Photo presentation software can be a useful tool for anyone who has a large number of still images that they wish to present to an audience in an organized and attractive manner. Professionals who work in sales, educators who need visual presentations to supplement lectures, prospective employees who desire to create portfolios and even families who want to upgrade their old photo albums can benefit from this type of computer software. Amateur hobbyists who enjoy taking, organizing and presenting pictures may find this software especially useful, since it helps hone their photography skills and helps them showcase their work.
The average person may be familiar with photo presentation software because of its use in television programs. Panning and zooming, for example, enhance an audience's viewing experience and help direct attention to certain aspects of photos. Similarly, average users who use photo presentation software on a computer can mimic the same effects for personal photos or photos used in a presentation. Along with panning and zooming, a picture can be rotated, revolved, spun, receded, moved closer or slid off of the viewing screen with a few modifications using photo presentation software. Possible sound effects include the addition of soundtracks, voice overs, miscellaneous sound effects and stock audio.
The software may also allow users the ability to choose how they deliver their presentations. Users can often choose to email their presentations as attachments, upload them to websites or save them on a disk so that they can present them using sophisticated projection screens. If a user prefers, he or she can even burn the presentation onto a CD or DVD and can protect it so that no unauthorized user can access or copy it. Regardless of the presentation method, the presentations themselves can be extremely mobile and can be taken to different locations using only a portable memory device.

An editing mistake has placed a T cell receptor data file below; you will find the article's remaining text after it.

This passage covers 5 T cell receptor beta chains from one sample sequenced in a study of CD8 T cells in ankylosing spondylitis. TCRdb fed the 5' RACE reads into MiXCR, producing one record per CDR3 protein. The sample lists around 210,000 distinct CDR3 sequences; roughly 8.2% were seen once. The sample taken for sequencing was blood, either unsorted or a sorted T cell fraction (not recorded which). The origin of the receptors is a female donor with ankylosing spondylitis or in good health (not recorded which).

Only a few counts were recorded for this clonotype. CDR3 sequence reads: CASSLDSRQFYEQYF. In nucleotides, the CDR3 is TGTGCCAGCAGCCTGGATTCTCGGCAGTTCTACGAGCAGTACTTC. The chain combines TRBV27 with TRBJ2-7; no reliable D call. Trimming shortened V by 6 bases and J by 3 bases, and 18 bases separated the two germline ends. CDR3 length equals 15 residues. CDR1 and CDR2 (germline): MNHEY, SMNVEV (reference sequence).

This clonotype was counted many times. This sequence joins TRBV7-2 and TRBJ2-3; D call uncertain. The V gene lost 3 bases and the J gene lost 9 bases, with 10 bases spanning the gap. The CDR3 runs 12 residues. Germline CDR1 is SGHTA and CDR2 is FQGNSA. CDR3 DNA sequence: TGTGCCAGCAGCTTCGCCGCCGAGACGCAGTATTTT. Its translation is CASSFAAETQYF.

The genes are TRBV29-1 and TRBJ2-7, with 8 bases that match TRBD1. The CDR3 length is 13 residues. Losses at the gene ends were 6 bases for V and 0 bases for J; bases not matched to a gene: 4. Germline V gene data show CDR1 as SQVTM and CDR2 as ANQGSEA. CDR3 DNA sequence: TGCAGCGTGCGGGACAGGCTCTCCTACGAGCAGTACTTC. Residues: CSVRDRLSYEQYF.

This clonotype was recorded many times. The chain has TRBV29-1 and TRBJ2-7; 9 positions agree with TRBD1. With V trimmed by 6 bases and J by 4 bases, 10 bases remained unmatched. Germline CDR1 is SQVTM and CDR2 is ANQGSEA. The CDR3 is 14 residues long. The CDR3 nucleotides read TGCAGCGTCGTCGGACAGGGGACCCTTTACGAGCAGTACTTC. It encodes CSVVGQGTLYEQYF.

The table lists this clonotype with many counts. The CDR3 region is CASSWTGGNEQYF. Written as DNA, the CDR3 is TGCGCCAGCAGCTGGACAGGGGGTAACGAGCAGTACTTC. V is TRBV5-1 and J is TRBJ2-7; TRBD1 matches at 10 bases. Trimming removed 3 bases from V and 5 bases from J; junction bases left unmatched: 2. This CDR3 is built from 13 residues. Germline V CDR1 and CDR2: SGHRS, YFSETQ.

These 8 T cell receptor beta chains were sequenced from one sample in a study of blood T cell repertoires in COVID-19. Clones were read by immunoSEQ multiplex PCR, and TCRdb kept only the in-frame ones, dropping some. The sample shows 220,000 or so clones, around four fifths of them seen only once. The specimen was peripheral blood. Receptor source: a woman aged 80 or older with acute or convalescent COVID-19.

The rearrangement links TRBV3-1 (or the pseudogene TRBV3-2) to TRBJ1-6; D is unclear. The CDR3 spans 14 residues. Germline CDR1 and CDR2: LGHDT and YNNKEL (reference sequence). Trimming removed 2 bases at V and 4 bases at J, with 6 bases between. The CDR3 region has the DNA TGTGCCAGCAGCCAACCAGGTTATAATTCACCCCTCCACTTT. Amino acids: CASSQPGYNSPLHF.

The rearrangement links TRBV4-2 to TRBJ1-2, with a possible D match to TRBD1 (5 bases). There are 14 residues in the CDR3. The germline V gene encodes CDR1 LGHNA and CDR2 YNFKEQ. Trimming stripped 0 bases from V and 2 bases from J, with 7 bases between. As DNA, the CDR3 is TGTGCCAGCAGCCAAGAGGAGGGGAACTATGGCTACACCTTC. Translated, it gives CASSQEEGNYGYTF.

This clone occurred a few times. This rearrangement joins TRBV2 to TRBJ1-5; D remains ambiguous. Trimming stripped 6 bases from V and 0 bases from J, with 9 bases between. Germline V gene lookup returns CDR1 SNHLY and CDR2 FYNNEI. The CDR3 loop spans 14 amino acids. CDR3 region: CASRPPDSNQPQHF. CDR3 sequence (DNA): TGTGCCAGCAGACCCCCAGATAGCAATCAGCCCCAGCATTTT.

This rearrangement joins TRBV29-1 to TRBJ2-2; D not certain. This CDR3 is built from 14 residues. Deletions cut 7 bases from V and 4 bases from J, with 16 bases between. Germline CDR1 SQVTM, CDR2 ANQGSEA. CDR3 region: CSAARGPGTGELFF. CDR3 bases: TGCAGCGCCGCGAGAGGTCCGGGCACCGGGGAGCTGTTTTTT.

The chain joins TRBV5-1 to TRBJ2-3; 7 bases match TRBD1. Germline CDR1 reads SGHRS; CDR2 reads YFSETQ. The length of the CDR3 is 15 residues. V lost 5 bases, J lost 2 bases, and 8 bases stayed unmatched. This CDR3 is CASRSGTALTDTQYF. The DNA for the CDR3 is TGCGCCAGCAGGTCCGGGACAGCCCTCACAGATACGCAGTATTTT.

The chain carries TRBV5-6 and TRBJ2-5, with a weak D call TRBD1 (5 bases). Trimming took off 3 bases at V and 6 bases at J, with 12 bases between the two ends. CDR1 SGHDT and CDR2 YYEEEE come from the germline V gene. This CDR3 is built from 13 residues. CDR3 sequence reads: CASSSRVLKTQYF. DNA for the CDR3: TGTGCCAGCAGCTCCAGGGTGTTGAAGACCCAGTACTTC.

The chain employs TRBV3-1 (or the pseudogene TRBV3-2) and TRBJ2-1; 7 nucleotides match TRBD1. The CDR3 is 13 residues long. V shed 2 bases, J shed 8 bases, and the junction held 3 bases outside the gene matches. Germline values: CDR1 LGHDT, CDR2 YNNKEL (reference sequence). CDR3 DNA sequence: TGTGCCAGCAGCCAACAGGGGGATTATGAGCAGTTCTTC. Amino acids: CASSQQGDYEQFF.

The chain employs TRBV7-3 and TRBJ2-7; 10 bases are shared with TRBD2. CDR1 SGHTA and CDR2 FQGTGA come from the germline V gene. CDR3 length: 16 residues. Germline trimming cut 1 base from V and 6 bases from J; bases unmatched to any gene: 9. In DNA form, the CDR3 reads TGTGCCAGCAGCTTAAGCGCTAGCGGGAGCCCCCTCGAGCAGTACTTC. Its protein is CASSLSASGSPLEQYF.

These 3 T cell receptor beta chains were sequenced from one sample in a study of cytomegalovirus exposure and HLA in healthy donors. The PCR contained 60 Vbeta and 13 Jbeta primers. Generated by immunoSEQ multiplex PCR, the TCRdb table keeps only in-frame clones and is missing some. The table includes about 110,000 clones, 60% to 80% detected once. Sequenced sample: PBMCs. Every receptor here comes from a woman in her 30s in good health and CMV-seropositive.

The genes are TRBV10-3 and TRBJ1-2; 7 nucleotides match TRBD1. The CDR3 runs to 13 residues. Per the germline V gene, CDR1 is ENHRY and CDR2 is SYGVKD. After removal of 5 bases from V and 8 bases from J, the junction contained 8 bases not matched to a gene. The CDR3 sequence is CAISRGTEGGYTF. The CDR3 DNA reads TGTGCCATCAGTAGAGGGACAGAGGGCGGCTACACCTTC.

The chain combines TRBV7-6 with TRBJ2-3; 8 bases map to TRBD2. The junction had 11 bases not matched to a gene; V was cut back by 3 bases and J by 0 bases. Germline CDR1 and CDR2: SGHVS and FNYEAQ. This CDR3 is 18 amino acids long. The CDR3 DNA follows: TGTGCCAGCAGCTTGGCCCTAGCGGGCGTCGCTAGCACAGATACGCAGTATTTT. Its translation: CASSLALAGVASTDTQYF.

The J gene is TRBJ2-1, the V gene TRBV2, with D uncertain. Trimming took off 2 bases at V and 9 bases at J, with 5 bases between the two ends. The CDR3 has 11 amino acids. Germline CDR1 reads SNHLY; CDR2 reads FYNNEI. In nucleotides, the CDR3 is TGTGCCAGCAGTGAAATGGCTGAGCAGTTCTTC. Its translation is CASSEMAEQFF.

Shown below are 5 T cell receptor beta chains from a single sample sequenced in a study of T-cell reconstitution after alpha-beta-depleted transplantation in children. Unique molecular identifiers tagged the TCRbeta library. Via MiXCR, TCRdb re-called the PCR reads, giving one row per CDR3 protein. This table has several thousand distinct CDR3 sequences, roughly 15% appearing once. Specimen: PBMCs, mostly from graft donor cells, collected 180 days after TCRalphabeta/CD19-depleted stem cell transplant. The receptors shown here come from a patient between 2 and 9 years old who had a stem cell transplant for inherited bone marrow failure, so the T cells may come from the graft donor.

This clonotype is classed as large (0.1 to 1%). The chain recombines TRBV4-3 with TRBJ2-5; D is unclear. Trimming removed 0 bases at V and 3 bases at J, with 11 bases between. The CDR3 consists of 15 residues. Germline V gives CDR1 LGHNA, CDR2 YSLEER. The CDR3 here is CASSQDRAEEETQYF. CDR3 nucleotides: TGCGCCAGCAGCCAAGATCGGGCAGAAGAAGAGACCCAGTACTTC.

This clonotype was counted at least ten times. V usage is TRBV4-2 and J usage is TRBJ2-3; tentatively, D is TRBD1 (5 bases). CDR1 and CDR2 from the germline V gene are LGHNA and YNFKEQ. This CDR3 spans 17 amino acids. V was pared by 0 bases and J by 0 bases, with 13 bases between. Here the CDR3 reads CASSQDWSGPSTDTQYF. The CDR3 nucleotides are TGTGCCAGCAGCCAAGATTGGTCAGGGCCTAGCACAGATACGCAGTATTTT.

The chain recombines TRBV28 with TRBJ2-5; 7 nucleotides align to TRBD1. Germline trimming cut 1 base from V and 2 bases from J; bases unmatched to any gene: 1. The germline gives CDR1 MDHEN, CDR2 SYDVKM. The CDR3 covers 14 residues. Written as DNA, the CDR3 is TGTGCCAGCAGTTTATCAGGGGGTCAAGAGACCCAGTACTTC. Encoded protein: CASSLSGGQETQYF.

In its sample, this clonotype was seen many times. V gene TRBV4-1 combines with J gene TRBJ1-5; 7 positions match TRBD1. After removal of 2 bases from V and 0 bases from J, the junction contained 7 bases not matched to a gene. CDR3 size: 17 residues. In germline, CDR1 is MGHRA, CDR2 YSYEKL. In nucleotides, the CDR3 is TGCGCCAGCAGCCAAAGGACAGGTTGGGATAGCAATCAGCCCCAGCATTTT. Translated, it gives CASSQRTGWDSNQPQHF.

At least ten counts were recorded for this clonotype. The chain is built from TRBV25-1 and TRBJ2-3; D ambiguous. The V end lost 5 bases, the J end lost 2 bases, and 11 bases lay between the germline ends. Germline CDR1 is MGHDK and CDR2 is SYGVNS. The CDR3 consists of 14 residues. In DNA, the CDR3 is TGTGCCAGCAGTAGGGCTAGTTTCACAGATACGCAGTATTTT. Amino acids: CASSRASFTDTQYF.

Trial software exists for many photo presentation software packages. They may allow the user to try the software for a certain number of days, though there may be restrictions regarding advanced options. For example, it is not uncommon to come across trial versions of software that stamp presentations with a watermark bearing the software's name or the name of its developing company. Once a user decides to buy the software, the stamp will disappear and will allow users to create watermark-free presentations. Tutorials may be built into the trial version, allowing users to familiarize themselves with the software and learn how to work it before a purchase is made.